This disease, most of the time not serious for toddlers, can sometimes require hospitalization.
Faced with an epidemic of bronchiolitis of unprecedented virulence for more than ten years, the Minister of Health François Braun announced on Wednesday the triggering of the national plan planned in exceptional health situations in all French hospitals.
“I decided this morning, in addition to everything that was already mobilized, to trigger the ORSAN plan (organization of the response of the health system in exceptional health situations) specific to this epidemic, to further strengthen the means of the ARS ( regional health agencies) and allow the entire hospital to focus on this particularly acute problem today,” he told the Senate.
Before this announcement, the ARS had communicated several activations of white plans (being able to mobilize staff, reorganize services and deprogramming) – for example in Brittany, Auvergne-Rhône-Alpes, or even in New Aquitaine where the white plan level 2 in Gironde had been triggered.
• What is bronchiolitis?
Bronchiolitis is an infection of the small bronchi, most commonly caused by a very common and highly contagious respiratory syncytial virus (RSV). It is observed in children under 2 years of age, a third of whom suffer from it each year, and especially infants under eight months of age.
The epidemic has a strong seasonal upsurge: it generally begins in mid-October and ends at the end of winter with a peak during the month of December.
Before two years, it is estimated that more than 90% of children have had at least one infection due to this virus, without any consequences in the vast majority of cases. However, very young children, especially those under two months of age, may have more severe forms that may require hospitalization, sometimes in critical care.
• How is it transmitted?
Many people carry the virus and are contagious without knowing it because adults and older children who carry the virus usually have no signs or just a cold.
It is easily transmitted by saliva, coughs and sneezes, and can remain on hands and objects (such as toys, pacifiers, comforters).
To protect their children, parents can adopt simple and effective barrier gestures and behaviors: limit visits, wash their hands, regularly wash toys and comforters, wear a mask themselves or ventilate the rooms.
• What are the symptoms ?
Bronchiolitis begins with a simple cold with a stuffy or runny nose and a mild cough. Then the cough is more frequent, the breath may become wheezy. The child may have difficulty breathing and have difficulty eating and sleeping. He sometimes has a fever.
In the majority of cases, bronchiolitis resolves spontaneously after 5 to 10 days, but the cough may persist for 2 to 4 weeks.
• What to do in case of contamination?
If a baby is sick, you have to go to the doctor. The examination of the infant makes it possible to make the diagnosis of bronchiolitis and to assess its severity, underlines the Health Insurance.
Depending on the infant’s age (especially if he is less than 2 months old), his state of health and the severity of the bronchiolitis, the doctor judges the need for possible hospitalization for monitoring.
But in some cases, it is better to call 15 directly: if the child is less than six weeks old, if it is a former premature baby less than three months old, if he already has an illness respiratory or cardiac identified, if he drinks less than half of his bottles at three consecutive meals or vomits systematically, if he sleeps constantly, or on the contrary, cries in an unusual way and cannot fall asleep.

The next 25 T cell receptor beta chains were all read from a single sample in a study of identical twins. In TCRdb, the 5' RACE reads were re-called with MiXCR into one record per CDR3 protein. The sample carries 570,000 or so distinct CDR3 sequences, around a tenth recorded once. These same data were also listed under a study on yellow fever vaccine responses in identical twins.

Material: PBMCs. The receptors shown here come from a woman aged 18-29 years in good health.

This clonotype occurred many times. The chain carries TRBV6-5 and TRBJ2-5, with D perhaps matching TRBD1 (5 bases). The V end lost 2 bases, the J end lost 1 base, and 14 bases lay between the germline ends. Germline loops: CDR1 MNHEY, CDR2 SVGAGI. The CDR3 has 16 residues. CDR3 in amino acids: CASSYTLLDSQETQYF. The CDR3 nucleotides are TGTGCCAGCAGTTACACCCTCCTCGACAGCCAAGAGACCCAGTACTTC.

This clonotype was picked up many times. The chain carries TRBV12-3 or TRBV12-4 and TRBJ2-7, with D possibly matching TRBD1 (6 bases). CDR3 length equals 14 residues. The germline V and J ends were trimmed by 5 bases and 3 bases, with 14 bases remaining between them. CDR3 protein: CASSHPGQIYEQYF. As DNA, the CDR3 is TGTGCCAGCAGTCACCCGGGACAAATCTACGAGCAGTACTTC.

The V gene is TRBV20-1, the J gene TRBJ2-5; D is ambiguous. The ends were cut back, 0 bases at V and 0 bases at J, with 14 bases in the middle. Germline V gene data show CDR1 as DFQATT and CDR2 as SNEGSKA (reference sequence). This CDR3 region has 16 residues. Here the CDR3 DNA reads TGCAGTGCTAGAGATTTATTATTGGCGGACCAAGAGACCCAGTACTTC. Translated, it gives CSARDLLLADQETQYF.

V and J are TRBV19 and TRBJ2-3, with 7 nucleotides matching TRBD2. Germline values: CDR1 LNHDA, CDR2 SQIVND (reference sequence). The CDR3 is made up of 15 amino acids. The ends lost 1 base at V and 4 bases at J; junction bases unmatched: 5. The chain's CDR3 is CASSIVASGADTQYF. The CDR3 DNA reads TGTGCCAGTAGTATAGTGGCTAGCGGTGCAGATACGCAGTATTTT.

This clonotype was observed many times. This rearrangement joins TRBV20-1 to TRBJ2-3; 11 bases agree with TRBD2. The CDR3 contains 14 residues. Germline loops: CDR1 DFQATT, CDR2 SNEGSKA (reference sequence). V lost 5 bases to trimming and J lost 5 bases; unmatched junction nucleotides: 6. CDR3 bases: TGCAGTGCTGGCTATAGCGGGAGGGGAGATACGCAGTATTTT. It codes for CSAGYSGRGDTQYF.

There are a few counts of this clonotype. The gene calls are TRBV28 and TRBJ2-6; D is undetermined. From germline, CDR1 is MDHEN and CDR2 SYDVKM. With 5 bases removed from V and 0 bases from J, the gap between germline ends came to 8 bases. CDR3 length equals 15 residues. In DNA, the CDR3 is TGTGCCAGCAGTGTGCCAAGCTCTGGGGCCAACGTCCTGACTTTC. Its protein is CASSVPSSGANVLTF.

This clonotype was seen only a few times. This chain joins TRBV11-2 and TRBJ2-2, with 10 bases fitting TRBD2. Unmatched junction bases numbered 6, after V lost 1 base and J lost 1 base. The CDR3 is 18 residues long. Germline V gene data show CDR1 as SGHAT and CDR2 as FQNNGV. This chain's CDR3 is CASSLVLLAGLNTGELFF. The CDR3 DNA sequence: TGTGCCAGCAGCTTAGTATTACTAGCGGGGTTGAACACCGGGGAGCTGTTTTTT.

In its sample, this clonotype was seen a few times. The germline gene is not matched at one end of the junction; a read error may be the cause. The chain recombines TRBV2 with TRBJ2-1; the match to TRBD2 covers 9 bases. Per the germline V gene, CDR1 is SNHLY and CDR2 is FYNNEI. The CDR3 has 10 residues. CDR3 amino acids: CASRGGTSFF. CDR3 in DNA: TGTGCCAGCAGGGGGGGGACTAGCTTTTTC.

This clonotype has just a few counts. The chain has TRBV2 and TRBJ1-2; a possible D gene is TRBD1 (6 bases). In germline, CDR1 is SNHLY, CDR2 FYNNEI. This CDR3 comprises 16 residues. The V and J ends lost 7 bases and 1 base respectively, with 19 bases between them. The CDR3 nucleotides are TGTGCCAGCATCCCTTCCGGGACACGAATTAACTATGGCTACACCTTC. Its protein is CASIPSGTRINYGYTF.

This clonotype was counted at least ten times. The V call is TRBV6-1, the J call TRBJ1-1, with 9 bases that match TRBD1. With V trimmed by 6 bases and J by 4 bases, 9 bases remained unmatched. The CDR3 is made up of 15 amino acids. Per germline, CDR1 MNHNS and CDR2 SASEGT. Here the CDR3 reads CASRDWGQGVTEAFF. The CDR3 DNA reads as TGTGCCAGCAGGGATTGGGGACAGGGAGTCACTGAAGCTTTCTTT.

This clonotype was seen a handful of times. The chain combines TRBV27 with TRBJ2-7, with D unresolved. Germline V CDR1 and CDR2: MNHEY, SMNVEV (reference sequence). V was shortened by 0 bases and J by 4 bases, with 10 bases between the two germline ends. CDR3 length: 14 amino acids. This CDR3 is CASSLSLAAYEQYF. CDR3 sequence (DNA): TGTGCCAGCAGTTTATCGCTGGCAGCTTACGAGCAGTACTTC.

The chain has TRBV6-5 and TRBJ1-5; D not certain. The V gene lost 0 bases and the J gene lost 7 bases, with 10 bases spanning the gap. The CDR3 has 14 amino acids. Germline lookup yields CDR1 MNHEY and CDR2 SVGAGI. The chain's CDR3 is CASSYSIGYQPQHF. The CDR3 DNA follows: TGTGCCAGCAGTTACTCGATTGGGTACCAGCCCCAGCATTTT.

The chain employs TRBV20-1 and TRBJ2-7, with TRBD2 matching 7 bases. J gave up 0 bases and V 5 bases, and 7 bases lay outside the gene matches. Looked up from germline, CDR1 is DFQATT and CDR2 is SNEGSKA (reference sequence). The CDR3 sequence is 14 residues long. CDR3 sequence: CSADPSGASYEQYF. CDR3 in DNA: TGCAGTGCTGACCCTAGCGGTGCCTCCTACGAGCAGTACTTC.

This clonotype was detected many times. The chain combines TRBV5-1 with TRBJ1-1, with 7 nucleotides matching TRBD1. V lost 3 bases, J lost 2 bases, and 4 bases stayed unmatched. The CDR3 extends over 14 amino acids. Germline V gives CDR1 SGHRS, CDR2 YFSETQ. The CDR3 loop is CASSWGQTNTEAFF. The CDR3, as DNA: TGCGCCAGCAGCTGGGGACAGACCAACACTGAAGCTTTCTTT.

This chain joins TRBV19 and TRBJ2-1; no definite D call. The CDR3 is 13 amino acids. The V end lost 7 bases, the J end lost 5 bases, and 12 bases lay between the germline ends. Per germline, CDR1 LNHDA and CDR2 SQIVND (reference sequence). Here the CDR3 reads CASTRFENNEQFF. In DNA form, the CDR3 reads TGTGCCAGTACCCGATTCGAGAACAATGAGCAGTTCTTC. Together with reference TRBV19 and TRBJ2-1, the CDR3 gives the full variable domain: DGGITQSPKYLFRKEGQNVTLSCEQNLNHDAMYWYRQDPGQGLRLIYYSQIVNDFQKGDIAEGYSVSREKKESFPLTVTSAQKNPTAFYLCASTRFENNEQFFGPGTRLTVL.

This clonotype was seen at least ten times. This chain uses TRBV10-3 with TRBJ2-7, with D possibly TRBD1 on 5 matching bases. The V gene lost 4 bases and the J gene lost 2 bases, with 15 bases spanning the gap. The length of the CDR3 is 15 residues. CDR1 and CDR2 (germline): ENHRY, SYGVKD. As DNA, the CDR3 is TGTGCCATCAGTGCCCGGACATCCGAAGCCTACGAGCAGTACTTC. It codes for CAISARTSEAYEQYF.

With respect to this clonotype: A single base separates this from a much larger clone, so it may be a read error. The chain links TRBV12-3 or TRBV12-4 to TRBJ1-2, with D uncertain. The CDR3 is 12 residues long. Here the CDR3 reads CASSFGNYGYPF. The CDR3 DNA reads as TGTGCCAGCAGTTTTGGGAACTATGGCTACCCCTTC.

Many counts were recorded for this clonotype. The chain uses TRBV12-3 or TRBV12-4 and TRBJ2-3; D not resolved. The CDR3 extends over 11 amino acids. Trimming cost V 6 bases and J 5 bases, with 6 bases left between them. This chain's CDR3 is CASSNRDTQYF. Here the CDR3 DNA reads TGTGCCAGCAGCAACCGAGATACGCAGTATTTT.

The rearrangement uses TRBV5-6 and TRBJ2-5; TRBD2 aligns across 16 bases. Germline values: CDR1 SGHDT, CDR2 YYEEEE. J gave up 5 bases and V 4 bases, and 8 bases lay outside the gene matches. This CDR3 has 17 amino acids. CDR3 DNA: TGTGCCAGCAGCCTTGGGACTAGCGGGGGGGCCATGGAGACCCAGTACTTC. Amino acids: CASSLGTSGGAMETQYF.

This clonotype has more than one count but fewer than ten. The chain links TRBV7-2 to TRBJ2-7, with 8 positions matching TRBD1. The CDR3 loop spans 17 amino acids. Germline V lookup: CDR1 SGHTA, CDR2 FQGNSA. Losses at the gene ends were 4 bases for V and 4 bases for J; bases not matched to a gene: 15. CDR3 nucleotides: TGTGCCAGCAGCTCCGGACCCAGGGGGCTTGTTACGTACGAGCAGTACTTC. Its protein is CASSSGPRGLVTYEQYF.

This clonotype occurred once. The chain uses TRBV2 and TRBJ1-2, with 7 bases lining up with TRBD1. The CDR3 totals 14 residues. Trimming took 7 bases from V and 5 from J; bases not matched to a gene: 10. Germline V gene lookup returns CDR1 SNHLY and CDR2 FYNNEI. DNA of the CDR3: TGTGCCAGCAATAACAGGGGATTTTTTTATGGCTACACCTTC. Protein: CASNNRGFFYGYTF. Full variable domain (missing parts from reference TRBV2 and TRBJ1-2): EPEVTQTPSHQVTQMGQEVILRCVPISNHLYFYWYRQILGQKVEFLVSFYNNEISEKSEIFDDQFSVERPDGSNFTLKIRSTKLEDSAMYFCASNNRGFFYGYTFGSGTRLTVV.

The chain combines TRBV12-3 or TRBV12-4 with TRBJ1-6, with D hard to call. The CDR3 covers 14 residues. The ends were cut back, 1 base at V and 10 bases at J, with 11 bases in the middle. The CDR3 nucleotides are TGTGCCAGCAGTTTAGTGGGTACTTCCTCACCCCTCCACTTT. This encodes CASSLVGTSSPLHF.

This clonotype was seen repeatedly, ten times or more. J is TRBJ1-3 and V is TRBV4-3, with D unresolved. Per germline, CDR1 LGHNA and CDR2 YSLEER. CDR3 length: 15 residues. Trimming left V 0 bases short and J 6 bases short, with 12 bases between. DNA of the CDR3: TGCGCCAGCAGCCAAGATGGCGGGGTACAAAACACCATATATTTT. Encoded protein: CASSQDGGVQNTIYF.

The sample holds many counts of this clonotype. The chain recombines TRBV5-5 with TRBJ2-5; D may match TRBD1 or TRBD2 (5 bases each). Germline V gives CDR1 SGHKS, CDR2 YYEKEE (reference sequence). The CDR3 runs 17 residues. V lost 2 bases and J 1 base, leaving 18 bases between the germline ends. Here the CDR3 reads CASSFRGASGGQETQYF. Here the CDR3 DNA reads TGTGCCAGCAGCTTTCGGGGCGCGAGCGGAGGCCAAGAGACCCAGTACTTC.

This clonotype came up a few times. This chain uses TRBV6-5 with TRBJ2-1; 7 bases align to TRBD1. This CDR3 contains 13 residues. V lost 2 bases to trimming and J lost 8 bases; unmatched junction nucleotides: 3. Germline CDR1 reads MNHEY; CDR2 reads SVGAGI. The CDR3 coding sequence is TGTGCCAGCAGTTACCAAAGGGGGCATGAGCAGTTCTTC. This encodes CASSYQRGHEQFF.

• How to relieve the child?
The doctor generally advises to declutter your nose by doing nose washes. Indeed, the infant under 6 months breathes only through the nose and does not know how to do so through the mouth. For him to drink and eat enough, he must be regularly and frequently offered to drink water, to avoid dehydration; continue to feed him normally by dividing his meals and offering small amounts if he is tired. Vomiting is common during coughing episodes.
Apart from certain situations assessed by the doctor, respiratory physiotherapy is no longer recommended by the High Health Authority since November 2019 during a first episode of bronchiolitis in infants.
Antitussives, expectorants and thinners are contraindicated in children under 2 years old, recalls health insurance. Also, since the infection is viral, antibiotics are useless.
• What are the figures in France?
Public Health France indicates that, for the week of October 31 to November 6, 2022, hospitalizations for bronchiolitis represent 50% of hospitalizations following a visit to the emergency room in children under two years old. In comparison, this percentage was around 40% during the peaks of previous seasons.
Of the 6,891 children under 2 seen in the emergency room for bronchiolitis last week, 92% were under 1 and 2,337 (34%) were hospitalized.
• Are there any vaccines?
The European Union has approved a preventive treatment capable of preventing severe forms of bronchiolitis in all babies, the AstraZeneca and Sanofi groups, which are developing it, announced on Friday. These synthetic antibodies will not be available before the 2023 season.
Following the respective press releases on Friday from Sanofi and Astrazeneca, the European Commission confirmed to BFMTV that it had authorized the Beyfortus treatment on Monday, October 31. A decision that came into force on Thursday, November 3, after acknowledgment of receipt from the company. This treatment is also currently being tested as part of the Harmonie study in France.
The American Pfizer has also just announced positive results for an anti-RSV vaccine, paving the way for future approval.